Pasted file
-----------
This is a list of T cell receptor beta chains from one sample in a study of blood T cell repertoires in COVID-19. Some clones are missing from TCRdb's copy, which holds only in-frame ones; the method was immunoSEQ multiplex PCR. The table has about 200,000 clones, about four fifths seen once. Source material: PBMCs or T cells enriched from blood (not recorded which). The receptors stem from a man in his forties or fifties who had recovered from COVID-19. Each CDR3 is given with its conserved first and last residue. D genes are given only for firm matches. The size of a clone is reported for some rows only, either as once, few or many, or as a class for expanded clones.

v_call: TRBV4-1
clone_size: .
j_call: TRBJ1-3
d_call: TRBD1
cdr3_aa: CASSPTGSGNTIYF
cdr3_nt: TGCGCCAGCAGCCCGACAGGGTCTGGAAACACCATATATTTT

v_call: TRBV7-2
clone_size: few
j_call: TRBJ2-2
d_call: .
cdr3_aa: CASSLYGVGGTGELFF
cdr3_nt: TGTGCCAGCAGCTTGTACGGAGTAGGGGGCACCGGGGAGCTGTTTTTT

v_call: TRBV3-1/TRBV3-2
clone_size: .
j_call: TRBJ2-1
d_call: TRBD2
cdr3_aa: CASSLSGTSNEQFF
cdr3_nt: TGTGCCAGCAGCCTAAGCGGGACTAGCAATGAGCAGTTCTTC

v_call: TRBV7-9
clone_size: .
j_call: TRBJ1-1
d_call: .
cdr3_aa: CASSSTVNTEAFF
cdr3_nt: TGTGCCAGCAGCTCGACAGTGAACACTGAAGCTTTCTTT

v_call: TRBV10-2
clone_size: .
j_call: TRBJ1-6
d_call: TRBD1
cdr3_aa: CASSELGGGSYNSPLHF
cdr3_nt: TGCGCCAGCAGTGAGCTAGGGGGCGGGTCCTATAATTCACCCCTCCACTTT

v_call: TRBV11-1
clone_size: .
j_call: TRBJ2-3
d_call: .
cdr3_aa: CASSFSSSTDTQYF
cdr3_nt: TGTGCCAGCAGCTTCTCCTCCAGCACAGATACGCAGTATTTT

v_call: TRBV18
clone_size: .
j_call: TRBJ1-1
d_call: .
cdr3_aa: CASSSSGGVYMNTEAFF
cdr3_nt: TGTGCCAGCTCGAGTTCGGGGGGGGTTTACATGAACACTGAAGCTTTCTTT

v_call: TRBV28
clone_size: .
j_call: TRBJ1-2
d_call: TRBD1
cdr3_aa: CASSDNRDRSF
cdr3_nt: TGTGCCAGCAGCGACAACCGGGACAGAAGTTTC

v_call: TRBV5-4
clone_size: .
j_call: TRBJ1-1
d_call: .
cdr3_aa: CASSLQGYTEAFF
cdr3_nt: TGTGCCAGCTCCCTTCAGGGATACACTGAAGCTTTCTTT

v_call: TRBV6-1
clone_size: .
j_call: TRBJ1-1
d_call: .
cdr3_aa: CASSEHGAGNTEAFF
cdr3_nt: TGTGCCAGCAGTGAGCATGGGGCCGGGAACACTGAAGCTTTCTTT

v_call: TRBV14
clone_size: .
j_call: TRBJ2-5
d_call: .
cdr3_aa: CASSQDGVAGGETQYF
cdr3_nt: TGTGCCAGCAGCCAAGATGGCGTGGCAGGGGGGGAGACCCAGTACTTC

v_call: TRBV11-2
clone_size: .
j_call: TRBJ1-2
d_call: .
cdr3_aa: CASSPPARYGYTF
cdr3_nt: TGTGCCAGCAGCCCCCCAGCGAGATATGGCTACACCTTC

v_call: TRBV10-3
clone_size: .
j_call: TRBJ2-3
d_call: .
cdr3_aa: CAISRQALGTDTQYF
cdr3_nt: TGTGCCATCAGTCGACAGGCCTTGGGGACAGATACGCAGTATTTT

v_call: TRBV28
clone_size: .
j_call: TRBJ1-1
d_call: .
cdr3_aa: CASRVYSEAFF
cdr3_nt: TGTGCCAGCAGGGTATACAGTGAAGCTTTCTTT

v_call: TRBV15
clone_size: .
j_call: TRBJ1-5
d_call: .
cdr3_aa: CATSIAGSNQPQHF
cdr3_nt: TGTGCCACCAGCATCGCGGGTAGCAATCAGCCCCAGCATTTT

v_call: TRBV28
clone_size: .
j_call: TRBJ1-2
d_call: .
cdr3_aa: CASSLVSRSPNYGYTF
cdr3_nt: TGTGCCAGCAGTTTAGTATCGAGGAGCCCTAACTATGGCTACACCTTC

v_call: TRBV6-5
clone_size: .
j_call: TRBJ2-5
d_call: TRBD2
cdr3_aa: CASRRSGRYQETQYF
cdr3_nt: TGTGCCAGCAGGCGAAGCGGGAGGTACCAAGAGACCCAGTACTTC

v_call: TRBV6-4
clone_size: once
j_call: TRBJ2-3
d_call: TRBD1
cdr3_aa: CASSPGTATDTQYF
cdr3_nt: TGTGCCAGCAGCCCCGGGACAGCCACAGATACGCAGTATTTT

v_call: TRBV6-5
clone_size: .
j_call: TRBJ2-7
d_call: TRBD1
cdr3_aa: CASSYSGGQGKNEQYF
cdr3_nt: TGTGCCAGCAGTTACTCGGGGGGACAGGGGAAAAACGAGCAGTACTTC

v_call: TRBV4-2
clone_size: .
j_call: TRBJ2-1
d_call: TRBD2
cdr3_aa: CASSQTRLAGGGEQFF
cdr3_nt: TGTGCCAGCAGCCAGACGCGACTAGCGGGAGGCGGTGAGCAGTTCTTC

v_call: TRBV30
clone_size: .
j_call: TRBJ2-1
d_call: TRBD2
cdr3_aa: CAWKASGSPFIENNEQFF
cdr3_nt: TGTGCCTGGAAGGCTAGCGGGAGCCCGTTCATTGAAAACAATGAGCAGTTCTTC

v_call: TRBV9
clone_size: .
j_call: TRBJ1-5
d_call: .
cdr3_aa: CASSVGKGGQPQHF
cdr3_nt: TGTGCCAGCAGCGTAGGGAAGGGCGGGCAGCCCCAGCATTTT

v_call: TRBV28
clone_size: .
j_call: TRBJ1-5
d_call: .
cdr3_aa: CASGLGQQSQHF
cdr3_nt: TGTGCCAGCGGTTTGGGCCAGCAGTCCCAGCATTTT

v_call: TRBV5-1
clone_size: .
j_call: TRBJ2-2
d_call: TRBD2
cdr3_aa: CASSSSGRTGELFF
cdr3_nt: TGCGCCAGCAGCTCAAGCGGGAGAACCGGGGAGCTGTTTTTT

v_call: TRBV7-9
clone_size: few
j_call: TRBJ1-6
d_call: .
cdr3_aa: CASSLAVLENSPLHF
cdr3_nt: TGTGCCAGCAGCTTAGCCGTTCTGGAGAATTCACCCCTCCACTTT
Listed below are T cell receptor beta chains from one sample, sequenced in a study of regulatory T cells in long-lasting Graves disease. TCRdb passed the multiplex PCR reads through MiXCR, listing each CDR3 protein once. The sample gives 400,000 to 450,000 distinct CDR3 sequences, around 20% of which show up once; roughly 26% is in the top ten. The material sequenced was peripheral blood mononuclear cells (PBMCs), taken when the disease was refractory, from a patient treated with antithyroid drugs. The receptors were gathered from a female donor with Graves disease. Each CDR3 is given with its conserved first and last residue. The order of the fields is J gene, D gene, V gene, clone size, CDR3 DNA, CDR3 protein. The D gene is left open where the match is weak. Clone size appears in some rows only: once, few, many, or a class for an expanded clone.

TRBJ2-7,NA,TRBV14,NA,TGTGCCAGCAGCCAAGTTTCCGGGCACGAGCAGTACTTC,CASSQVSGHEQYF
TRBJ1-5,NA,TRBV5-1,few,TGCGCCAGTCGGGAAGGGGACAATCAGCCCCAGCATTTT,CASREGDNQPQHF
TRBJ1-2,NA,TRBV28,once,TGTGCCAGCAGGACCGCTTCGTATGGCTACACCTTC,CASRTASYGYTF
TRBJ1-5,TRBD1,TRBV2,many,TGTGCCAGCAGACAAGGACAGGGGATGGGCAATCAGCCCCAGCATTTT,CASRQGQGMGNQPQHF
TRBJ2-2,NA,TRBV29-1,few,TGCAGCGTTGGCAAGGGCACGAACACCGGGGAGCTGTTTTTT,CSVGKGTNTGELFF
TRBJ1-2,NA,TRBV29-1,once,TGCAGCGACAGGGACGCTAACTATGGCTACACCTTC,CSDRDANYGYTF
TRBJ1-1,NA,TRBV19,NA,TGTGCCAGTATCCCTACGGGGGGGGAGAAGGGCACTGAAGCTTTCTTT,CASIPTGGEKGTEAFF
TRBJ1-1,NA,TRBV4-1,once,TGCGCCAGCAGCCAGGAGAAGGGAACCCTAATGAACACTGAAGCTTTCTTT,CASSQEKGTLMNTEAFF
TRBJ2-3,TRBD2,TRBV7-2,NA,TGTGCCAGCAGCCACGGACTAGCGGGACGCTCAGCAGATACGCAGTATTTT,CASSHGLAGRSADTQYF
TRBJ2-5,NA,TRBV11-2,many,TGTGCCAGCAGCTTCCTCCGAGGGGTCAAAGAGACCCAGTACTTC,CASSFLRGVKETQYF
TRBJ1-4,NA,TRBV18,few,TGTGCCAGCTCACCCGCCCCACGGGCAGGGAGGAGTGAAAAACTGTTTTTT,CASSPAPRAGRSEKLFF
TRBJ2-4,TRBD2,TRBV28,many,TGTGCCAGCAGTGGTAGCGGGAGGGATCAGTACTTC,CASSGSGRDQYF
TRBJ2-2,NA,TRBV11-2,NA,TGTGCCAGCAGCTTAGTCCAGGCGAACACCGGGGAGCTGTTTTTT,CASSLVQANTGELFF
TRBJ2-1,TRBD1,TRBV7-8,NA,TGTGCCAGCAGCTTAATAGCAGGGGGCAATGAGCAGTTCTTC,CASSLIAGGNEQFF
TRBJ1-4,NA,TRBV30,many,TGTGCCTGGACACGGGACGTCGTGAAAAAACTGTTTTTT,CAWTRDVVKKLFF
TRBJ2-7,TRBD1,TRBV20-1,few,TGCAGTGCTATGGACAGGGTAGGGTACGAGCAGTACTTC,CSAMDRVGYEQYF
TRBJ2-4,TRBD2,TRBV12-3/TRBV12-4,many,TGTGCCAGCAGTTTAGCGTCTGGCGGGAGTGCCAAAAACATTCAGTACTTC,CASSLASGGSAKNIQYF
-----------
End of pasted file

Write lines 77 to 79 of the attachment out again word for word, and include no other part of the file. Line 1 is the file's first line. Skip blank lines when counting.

d_call: .
cdr3_aa: CAISRQALGTDTQYF
cdr3_nt: TGTGCCATCAGTCGACAGGCCTTGGGGACAGATACGCAGTATTTT